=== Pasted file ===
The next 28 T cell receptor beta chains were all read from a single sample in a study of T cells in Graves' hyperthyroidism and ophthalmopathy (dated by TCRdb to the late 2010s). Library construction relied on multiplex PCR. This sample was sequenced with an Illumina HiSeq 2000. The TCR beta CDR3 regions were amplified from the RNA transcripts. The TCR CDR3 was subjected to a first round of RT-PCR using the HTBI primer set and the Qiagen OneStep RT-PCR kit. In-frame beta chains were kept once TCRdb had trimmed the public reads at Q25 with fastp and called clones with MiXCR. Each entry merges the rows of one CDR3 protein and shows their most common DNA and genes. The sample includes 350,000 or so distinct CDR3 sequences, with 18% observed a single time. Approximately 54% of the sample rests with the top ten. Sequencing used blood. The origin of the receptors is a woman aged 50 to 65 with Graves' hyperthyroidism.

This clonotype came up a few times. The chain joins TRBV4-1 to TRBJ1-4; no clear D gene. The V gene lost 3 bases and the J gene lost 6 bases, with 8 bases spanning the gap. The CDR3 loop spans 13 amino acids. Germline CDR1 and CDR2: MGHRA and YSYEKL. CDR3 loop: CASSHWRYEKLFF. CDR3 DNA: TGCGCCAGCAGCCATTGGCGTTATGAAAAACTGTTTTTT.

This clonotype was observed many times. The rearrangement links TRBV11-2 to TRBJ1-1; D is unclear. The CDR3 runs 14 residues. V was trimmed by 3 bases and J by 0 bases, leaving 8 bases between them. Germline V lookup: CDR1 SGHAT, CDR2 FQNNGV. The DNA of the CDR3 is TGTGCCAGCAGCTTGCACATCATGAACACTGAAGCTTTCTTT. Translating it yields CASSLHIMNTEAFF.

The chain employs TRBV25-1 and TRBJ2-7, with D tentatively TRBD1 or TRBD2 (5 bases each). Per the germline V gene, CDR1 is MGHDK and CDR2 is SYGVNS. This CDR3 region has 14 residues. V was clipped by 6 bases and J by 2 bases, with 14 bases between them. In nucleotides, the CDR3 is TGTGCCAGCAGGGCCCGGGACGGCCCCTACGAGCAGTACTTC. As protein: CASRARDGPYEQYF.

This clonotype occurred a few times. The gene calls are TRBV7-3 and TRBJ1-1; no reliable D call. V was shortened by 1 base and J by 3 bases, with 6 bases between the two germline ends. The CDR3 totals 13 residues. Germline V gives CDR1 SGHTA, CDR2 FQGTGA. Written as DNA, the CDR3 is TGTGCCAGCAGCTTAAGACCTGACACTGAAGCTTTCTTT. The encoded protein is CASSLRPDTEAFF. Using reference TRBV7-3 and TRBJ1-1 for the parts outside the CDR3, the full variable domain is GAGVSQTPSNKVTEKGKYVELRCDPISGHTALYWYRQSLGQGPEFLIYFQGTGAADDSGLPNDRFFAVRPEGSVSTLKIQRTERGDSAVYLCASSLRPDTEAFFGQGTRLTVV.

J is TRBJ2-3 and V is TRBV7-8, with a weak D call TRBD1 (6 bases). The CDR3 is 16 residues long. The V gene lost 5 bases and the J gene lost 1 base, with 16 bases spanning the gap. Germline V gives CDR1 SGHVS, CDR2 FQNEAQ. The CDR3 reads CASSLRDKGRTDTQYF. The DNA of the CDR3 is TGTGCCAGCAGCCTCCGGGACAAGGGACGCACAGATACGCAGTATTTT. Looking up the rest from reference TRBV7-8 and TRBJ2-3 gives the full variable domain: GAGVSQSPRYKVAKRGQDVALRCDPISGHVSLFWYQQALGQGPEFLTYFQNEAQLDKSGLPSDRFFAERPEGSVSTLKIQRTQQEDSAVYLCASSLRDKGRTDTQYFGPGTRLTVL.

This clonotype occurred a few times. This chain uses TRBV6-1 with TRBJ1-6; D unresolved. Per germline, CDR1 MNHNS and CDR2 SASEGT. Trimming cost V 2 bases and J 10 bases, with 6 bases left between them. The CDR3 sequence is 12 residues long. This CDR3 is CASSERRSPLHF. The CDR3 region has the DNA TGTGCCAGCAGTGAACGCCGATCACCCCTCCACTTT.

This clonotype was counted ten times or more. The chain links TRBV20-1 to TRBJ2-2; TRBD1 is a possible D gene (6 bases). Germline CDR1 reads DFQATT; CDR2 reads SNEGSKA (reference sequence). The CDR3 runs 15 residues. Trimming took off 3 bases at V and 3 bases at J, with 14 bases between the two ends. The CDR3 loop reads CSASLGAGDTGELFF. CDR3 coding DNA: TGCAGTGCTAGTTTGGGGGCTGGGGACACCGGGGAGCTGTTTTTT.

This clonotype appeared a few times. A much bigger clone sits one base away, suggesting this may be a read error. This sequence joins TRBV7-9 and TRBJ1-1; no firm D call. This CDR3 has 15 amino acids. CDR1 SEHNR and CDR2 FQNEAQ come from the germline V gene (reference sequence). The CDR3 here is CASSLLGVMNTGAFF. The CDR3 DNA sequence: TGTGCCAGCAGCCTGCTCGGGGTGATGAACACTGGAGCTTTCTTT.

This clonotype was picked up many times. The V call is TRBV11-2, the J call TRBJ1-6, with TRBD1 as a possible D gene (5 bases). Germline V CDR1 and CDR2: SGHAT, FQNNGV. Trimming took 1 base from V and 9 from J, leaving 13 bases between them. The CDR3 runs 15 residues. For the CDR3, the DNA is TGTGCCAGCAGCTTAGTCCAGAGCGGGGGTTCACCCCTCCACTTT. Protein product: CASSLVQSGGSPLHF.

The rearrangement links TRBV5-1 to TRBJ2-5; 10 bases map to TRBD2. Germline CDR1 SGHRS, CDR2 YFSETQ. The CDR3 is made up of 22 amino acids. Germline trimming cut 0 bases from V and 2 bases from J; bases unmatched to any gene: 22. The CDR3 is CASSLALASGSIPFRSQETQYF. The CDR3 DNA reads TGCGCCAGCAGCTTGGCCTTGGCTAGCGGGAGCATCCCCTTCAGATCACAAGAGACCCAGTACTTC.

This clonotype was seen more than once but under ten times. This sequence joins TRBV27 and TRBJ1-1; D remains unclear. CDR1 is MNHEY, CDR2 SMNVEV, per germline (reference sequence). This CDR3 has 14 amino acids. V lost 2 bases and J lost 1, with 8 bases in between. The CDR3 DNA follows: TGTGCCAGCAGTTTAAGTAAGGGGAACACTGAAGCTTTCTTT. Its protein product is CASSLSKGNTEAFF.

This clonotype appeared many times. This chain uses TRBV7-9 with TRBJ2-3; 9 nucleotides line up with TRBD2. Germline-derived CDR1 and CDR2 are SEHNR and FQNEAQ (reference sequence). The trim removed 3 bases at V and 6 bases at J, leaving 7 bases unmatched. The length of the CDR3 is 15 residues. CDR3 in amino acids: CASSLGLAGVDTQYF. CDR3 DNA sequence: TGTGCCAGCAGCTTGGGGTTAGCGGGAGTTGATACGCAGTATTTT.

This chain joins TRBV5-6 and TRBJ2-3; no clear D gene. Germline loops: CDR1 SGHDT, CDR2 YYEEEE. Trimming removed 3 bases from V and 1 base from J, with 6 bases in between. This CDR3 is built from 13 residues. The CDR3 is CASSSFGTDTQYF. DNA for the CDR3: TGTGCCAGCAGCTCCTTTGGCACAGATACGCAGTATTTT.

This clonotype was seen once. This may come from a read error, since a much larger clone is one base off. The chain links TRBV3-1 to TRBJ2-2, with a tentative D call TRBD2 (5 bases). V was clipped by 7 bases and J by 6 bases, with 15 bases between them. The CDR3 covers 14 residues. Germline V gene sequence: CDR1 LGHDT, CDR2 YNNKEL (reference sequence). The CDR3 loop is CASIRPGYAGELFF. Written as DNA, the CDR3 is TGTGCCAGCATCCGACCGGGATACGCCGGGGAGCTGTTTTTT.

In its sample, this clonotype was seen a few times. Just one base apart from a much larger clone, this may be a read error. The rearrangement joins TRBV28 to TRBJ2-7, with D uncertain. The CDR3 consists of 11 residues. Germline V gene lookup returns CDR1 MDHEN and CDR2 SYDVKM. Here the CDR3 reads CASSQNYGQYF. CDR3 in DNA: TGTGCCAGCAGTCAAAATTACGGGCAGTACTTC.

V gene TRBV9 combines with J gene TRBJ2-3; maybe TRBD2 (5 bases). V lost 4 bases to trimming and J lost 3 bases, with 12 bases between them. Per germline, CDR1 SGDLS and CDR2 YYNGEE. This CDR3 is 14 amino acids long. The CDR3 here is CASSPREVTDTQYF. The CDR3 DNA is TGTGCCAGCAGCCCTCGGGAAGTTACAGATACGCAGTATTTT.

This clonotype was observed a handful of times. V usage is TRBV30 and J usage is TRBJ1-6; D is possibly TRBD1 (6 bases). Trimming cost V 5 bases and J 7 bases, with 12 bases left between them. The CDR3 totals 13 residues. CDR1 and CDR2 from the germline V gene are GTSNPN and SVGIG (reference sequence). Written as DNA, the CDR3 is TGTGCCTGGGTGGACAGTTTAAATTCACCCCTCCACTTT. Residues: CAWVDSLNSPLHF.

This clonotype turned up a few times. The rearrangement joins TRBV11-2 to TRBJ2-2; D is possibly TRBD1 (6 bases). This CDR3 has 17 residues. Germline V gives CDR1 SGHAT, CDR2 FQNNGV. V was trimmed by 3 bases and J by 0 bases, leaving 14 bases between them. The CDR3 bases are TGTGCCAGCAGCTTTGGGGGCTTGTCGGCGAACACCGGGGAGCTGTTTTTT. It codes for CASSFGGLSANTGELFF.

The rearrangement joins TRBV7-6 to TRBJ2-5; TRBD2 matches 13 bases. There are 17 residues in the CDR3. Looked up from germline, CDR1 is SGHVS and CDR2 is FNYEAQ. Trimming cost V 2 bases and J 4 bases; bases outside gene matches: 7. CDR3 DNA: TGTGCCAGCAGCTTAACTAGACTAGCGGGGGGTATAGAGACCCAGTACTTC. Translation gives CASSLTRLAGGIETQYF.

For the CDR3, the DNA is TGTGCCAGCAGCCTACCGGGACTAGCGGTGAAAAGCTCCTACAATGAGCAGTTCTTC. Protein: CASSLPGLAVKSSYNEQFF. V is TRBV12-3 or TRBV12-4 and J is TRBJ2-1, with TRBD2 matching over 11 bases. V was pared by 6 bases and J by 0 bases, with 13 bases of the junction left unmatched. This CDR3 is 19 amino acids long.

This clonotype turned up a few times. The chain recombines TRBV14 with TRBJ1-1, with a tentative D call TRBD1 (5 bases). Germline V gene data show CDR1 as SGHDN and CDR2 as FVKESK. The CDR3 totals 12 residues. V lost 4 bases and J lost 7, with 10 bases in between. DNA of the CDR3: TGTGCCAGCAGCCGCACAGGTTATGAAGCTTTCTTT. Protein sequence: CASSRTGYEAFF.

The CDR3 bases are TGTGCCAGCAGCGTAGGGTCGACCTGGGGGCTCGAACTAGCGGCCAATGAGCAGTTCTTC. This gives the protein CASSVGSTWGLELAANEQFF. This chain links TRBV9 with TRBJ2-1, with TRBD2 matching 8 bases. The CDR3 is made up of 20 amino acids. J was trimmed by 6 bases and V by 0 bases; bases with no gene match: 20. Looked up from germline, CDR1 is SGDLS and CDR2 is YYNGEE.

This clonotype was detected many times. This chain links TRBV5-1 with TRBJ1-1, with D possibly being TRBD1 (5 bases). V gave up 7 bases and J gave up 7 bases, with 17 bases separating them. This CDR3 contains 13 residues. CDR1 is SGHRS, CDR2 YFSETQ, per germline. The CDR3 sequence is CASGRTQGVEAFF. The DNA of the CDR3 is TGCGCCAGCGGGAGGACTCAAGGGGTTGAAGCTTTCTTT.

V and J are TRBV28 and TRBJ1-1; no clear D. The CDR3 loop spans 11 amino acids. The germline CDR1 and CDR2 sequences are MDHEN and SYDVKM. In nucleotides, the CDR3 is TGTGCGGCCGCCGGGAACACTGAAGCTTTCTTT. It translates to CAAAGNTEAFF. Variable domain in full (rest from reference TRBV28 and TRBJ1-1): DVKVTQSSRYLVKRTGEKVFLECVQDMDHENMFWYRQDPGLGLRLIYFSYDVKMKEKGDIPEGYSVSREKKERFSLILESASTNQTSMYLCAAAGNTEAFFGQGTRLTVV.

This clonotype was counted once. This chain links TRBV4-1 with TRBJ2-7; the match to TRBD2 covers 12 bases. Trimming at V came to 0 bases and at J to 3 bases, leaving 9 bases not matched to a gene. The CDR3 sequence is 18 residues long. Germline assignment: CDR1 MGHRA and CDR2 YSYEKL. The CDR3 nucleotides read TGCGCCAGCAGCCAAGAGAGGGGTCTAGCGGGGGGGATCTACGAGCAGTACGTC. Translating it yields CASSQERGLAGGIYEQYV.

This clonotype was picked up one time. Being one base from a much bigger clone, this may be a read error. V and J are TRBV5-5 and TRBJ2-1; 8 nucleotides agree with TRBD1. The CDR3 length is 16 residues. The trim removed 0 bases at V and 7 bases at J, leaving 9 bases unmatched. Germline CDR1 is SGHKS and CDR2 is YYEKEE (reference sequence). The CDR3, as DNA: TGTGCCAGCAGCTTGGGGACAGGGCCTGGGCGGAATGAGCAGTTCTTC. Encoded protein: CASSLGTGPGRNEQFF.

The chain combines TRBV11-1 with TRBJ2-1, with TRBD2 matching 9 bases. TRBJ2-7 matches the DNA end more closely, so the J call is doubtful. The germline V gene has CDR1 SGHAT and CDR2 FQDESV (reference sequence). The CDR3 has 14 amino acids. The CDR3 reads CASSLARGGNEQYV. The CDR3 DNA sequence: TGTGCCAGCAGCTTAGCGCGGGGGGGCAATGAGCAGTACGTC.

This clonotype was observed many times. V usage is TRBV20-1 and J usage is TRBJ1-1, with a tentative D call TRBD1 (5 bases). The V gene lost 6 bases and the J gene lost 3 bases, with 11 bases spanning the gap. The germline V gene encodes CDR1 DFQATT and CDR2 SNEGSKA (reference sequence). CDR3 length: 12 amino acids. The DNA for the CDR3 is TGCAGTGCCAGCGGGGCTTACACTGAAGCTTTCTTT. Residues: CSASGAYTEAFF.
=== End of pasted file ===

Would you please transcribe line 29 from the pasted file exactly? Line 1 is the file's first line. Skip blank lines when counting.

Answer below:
This clonotype was observed many times. V usage is TRBV20-1 and J usage is TRBJ1-1, with a tentative D call TRBD1 (5 bases). The V gene lost 6 bases and the J gene lost 3 bases, with 11 bases spanning the gap. The germline V gene encodes CDR1 DFQATT and CDR2 SNEGSKA (reference sequence). CDR3 length: 12 amino acids. The DNA for the CDR3 is TGCAGTGCCAGCGGGGCTTACACTGAAGCTTTCTTT. Residues: CSASGAYTEAFF.